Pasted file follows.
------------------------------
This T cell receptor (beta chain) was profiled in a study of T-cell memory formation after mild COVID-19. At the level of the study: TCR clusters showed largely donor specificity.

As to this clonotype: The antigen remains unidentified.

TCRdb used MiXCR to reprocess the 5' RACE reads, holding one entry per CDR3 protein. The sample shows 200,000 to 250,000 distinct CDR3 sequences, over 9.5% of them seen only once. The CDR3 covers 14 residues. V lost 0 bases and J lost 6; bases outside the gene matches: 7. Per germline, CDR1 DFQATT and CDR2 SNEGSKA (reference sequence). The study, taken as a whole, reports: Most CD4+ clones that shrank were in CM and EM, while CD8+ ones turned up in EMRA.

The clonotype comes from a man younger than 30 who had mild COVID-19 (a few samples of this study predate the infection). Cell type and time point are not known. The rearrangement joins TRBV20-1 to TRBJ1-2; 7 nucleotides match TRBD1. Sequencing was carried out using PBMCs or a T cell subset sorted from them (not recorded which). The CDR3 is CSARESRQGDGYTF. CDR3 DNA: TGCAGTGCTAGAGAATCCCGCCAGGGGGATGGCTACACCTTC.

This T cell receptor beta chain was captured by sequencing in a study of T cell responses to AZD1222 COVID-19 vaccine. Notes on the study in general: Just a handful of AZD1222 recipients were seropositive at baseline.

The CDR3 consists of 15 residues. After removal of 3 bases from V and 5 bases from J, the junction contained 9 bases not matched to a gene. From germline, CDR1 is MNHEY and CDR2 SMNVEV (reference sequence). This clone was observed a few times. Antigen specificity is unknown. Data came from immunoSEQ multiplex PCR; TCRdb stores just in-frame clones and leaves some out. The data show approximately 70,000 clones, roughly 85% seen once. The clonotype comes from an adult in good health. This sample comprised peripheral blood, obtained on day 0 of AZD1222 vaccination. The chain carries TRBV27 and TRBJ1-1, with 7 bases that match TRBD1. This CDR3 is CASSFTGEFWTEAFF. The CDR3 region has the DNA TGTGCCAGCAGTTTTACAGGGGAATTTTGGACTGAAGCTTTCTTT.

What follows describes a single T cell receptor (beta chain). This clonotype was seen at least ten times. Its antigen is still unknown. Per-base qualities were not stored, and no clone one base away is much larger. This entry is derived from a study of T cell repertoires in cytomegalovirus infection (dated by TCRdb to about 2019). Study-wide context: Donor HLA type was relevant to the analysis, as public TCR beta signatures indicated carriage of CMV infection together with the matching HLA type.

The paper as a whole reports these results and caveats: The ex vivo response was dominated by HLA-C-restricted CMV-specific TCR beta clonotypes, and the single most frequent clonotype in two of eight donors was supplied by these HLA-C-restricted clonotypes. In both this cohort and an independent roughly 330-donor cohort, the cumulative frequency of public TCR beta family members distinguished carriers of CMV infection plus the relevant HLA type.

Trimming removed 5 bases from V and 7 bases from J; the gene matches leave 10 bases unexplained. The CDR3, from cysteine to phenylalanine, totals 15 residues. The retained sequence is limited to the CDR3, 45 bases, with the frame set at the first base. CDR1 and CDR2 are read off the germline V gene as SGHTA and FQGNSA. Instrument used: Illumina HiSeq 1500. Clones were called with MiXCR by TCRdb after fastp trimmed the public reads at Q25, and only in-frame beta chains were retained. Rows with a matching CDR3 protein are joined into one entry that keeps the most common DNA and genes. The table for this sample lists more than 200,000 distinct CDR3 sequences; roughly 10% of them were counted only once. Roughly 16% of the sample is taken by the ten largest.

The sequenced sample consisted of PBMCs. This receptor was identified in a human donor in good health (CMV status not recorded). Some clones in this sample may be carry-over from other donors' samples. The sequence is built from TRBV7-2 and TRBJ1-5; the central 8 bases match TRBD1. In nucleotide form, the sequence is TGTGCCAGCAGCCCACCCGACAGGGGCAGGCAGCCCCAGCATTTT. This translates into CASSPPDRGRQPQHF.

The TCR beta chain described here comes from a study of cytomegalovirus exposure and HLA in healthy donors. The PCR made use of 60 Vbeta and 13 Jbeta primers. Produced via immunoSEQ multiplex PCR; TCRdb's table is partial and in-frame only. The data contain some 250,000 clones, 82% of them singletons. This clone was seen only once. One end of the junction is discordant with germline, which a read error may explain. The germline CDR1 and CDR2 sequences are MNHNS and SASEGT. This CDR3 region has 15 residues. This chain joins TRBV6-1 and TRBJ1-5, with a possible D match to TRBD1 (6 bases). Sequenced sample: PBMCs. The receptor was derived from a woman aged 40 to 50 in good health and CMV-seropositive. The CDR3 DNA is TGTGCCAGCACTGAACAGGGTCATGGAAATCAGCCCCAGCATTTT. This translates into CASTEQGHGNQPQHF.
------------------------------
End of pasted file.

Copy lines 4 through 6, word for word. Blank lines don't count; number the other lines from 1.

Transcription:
The clonotype comes from a man younger than 30 who had mild COVID-19 (a few samples of this study predate the infection). Cell type and time point are not known. The rearrangement joins TRBV20-1 to TRBJ1-2; 7 nucleotides match TRBD1. Sequencing was carried out using PBMCs or a T cell subset sorted from them (not recorded which). The CDR3 is CSARESRQGDGYTF. CDR3 DNA: TGCAGTGCTAGAGAATCCCGCCAGGGGGATGGCTACACCTTC.

This T cell receptor beta chain was captured by sequencing in a study of T cell responses to AZD1222 COVID-19 vaccine. Notes on the study in general: Just a handful of AZD1222 recipients were seropositive at baseline.

The CDR3 consists of 15 residues. After removal of 3 bases from V and 5 bases from J, the junction contained 9 bases not matched to a gene. From germline, CDR1 is MNHEY and CDR2 SMNVEV (reference sequence). This clone was observed a few times. Antigen specificity is unknown. Data came from immunoSEQ multiplex PCR; TCRdb stores just in-frame clones and leaves some out. The data show approximately 70,000 clones, roughly 85% seen once. The clonotype comes from an adult in good health. This sample comprised peripheral blood, obtained on day 0 of AZD1222 vaccination. The chain carries TRBV27 and TRBJ1-1, with 7 bases that match TRBD1. This CDR3 is CASSFTGEFWTEAFF. The CDR3 region has the DNA TGTGCCAGCAGTTTTACAGGGGAATTTTGGACTGAAGCTTTCTTT.